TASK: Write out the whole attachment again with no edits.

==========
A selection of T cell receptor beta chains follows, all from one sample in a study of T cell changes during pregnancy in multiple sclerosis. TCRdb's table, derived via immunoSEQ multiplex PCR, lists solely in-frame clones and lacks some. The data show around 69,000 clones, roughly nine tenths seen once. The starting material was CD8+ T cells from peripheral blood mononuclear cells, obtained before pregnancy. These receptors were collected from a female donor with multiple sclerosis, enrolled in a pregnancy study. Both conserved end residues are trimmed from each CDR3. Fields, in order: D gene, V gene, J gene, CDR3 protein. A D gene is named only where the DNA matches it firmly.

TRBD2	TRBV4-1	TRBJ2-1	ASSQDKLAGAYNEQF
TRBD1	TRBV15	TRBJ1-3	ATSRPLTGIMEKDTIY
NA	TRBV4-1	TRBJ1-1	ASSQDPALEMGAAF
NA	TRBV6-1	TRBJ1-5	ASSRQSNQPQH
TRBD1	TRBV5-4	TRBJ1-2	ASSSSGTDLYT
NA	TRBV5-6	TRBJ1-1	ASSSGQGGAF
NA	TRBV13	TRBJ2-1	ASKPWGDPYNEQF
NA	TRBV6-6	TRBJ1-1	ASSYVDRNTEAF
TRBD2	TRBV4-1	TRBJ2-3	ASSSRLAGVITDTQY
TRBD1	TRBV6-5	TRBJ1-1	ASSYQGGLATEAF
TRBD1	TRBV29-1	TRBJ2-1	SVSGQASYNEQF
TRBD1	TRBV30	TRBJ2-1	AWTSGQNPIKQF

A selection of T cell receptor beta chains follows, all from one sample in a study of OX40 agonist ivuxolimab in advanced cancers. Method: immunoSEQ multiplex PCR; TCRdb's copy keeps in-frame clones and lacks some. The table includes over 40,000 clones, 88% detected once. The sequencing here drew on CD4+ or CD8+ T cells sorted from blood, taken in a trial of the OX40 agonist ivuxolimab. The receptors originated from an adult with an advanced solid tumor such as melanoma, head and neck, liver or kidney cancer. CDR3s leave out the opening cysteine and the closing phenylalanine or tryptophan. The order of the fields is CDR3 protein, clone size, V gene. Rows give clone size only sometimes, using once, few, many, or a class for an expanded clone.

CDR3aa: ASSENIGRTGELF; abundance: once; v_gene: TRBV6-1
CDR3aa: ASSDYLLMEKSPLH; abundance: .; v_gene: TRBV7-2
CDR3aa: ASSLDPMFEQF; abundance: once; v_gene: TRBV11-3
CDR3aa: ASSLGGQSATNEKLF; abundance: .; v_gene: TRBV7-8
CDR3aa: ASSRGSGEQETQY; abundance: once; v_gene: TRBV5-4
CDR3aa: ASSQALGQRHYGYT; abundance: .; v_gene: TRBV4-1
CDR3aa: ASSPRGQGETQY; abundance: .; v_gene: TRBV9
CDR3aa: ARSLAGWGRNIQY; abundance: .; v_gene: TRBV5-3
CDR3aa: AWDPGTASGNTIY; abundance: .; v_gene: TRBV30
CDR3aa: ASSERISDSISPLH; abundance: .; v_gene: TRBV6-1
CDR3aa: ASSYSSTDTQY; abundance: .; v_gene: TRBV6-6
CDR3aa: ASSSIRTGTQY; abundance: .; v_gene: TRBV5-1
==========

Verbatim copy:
A selection of T cell receptor beta chains follows, all from one sample in a study of T cell changes during pregnancy in multiple sclerosis. TCRdb's table, derived via immunoSEQ multiplex PCR, lists solely in-frame clones and lacks some. The data show around 69,000 clones, roughly nine tenths seen once. The starting material was CD8+ T cells from peripheral blood mononuclear cells, obtained before pregnancy. These receptors were collected from a female donor with multiple sclerosis, enrolled in a pregnancy study. Both conserved end residues are trimmed from each CDR3. Fields, in order: D gene, V gene, J gene, CDR3 protein. A D gene is named only where the DNA matches it firmly.

TRBD2	TRBV4-1	TRBJ2-1	ASSQDKLAGAYNEQF
TRBD1	TRBV15	TRBJ1-3	ATSRPLTGIMEKDTIY
NA	TRBV4-1	TRBJ1-1	ASSQDPALEMGAAF
NA	TRBV6-1	TRBJ1-5	ASSRQSNQPQH
TRBD1	TRBV5-4	TRBJ1-2	ASSSSGTDLYT
NA	TRBV5-6	TRBJ1-1	ASSSGQGGAF
NA	TRBV13	TRBJ2-1	ASKPWGDPYNEQF
NA	TRBV6-6	TRBJ1-1	ASSYVDRNTEAF
TRBD2	TRBV4-1	TRBJ2-3	ASSSRLAGVITDTQY
TRBD1	TRBV6-5	TRBJ1-1	ASSYQGGLATEAF
TRBD1	TRBV29-1	TRBJ2-1	SVSGQASYNEQF
TRBD1	TRBV30	TRBJ2-1	AWTSGQNPIKQF

A selection of T cell receptor beta chains follows, all from one sample in a study of OX40 agonist ivuxolimab in advanced cancers. Method: immunoSEQ multiplex PCR; TCRdb's copy keeps in-frame clones and lacks some. The table includes over 40,000 clones, 88% detected once. The sequencing here drew on CD4+ or CD8+ T cells sorted from blood, taken in a trial of the OX40 agonist ivuxolimab. The receptors originated from an adult with an advanced solid tumor such as melanoma, head and neck, liver or kidney cancer. CDR3s leave out the opening cysteine and the closing phenylalanine or tryptophan. The order of the fields is CDR3 protein, clone size, V gene. Rows give clone size only sometimes, using once, few, many, or a class for an expanded clone.

CDR3aa: ASSENIGRTGELF; abundance: once; v_gene: TRBV6-1
CDR3aa: ASSDYLLMEKSPLH; abundance: .; v_gene: TRBV7-2
CDR3aa: ASSLDPMFEQF; abundance: once; v_gene: TRBV11-3
CDR3aa: ASSLGGQSATNEKLF; abundance: .; v_gene: TRBV7-8
CDR3aa: ASSRGSGEQETQY; abundance: once; v_gene: TRBV5-4
CDR3aa: ASSQALGQRHYGYT; abundance: .; v_gene: TRBV4-1
CDR3aa: ASSPRGQGETQY; abundance: .; v_gene: TRBV9
CDR3aa: ARSLAGWGRNIQY; abundance: .; v_gene: TRBV5-3
CDR3aa: AWDPGTASGNTIY; abundance: .; v_gene: TRBV30
CDR3aa: ASSERISDSISPLH; abundance: .; v_gene: TRBV6-1
CDR3aa: ASSYSSTDTQY; abundance: .; v_gene: TRBV6-6
CDR3aa: ASSSIRTGTQY; abundance: .; v_gene: TRBV5-1